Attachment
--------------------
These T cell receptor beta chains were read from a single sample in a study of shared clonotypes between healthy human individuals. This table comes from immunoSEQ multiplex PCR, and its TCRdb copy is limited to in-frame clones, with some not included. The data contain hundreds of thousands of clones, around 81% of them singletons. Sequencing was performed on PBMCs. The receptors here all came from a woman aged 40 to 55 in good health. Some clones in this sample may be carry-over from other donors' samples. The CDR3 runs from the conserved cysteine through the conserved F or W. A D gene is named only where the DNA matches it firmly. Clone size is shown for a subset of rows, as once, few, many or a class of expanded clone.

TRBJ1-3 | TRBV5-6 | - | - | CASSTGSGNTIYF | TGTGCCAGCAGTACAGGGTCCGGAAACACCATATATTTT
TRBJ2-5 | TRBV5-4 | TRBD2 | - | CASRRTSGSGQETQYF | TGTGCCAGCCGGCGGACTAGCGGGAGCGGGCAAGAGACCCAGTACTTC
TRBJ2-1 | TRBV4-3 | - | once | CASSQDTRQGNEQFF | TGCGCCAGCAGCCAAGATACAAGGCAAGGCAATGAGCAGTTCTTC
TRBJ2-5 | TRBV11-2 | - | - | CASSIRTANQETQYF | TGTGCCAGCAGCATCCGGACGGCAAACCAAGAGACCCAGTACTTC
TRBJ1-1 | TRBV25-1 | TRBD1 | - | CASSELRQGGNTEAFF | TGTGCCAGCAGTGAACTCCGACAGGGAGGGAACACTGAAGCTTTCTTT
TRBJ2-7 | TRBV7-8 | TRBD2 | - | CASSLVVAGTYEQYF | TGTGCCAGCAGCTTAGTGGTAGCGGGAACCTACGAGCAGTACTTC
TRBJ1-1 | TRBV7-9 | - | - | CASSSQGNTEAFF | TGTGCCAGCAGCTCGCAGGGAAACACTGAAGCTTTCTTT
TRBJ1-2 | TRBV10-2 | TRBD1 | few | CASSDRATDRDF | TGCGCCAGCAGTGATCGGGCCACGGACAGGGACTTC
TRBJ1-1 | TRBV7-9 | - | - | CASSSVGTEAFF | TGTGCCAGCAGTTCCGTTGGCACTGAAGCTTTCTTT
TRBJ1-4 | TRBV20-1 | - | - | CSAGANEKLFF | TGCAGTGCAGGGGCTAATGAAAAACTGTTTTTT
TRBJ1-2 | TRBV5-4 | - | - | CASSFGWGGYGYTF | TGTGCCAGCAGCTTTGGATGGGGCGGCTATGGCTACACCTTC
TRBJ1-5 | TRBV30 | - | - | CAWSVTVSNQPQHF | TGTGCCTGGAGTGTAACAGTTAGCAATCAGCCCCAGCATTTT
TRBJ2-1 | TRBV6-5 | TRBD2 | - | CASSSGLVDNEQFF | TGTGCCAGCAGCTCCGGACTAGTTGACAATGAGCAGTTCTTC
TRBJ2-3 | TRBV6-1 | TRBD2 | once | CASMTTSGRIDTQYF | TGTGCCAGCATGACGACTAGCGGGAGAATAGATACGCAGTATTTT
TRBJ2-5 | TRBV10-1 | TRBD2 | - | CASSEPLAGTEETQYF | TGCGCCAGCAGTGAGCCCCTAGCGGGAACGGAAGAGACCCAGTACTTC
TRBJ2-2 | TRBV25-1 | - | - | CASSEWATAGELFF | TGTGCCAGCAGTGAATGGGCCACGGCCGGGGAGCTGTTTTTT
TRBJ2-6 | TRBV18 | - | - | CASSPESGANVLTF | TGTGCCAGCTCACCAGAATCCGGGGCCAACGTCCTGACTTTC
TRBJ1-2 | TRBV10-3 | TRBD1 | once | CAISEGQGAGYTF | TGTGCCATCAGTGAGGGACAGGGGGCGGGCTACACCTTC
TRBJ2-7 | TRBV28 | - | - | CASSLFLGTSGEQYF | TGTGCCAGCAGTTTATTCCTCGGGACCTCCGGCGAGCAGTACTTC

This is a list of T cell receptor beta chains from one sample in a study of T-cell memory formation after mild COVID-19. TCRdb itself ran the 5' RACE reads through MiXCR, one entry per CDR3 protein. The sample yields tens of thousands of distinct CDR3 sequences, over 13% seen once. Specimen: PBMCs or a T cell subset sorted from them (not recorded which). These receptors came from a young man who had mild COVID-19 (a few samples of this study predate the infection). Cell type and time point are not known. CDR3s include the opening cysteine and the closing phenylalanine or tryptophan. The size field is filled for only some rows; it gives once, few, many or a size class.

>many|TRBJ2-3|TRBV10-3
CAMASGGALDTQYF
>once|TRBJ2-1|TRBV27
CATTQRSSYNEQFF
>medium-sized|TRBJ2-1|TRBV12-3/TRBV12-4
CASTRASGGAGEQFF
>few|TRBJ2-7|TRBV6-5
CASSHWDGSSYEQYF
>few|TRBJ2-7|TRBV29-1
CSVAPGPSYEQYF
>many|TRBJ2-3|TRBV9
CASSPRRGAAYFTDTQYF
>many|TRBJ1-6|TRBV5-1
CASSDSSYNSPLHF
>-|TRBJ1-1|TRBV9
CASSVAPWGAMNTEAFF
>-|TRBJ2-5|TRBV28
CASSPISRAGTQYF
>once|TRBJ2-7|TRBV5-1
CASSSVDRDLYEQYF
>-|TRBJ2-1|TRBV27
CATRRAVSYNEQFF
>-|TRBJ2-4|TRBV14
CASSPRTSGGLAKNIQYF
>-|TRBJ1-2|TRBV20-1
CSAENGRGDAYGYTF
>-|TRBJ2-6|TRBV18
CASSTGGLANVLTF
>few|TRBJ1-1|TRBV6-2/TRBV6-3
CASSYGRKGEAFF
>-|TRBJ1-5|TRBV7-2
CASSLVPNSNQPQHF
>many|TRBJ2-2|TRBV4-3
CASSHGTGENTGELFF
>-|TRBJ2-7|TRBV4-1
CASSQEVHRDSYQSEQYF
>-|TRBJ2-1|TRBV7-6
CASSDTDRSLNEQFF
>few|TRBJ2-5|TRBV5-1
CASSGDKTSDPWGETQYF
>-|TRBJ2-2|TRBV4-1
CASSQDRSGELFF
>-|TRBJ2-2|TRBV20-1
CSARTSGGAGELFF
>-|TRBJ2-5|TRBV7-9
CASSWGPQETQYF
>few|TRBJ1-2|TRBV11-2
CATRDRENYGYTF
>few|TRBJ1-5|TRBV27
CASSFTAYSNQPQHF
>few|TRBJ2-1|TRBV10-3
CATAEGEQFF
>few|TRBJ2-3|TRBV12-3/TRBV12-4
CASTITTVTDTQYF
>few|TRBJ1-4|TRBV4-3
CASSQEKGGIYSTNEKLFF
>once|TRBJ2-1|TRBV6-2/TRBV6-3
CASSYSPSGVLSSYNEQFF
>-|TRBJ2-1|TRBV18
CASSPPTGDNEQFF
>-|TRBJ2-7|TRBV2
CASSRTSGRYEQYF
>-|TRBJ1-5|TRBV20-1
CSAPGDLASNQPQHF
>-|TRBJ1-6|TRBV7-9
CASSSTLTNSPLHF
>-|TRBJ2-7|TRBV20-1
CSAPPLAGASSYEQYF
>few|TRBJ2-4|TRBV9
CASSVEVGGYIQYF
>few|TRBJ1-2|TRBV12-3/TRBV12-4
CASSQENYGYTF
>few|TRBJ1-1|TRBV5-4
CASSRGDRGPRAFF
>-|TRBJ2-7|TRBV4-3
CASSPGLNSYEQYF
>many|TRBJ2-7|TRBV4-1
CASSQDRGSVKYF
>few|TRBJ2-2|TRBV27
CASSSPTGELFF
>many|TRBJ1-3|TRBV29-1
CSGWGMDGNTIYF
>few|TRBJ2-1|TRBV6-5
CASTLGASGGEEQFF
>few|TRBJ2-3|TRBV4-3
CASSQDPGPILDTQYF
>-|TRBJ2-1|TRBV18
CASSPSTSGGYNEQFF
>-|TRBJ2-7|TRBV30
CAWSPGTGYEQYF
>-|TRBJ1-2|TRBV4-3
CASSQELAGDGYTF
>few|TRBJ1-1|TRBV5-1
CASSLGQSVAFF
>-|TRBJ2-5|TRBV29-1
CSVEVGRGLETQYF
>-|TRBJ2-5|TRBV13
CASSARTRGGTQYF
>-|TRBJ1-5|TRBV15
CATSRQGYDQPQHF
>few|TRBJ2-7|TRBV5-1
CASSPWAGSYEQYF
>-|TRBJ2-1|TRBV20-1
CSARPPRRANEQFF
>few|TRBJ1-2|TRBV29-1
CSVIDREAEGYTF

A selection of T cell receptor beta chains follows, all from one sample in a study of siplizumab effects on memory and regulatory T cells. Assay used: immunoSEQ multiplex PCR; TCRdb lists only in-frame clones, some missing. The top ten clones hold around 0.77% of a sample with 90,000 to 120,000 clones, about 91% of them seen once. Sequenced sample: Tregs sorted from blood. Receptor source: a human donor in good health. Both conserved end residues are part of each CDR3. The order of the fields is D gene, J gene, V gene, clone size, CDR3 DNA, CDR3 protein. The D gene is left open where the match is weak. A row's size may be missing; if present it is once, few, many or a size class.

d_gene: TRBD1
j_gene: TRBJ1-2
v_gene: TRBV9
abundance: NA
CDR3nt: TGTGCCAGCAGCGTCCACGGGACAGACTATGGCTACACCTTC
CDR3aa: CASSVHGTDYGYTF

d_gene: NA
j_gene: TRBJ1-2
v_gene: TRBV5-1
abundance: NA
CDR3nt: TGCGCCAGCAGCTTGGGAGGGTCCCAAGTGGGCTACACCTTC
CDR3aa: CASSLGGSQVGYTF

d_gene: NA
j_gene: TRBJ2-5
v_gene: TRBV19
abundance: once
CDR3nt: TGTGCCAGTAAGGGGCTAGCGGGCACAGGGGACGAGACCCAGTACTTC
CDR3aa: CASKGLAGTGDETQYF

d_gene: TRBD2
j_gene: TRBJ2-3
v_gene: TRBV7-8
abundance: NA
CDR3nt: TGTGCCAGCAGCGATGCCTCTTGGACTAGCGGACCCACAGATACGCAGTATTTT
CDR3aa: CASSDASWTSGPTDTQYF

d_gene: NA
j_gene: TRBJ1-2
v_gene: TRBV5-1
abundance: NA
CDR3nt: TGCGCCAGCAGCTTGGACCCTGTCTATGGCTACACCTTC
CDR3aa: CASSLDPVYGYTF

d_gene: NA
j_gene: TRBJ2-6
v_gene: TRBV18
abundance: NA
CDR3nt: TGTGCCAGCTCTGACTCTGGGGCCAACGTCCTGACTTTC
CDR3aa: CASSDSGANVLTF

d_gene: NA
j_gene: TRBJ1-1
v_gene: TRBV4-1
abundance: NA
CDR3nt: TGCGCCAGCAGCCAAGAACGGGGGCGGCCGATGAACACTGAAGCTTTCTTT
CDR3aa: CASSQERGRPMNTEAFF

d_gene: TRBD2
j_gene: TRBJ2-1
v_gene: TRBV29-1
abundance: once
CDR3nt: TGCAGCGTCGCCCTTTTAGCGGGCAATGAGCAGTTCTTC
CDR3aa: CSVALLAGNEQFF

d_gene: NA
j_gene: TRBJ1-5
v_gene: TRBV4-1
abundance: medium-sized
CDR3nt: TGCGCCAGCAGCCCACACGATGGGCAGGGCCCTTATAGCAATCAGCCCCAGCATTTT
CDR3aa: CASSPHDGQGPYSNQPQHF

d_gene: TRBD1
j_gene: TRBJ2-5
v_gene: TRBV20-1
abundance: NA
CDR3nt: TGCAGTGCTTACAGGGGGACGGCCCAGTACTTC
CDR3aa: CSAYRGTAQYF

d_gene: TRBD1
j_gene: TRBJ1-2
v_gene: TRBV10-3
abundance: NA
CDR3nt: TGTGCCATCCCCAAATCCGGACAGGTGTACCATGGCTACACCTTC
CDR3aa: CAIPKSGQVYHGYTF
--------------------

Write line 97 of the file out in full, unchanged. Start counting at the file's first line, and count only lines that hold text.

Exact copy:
CASSPGLNSYEQYF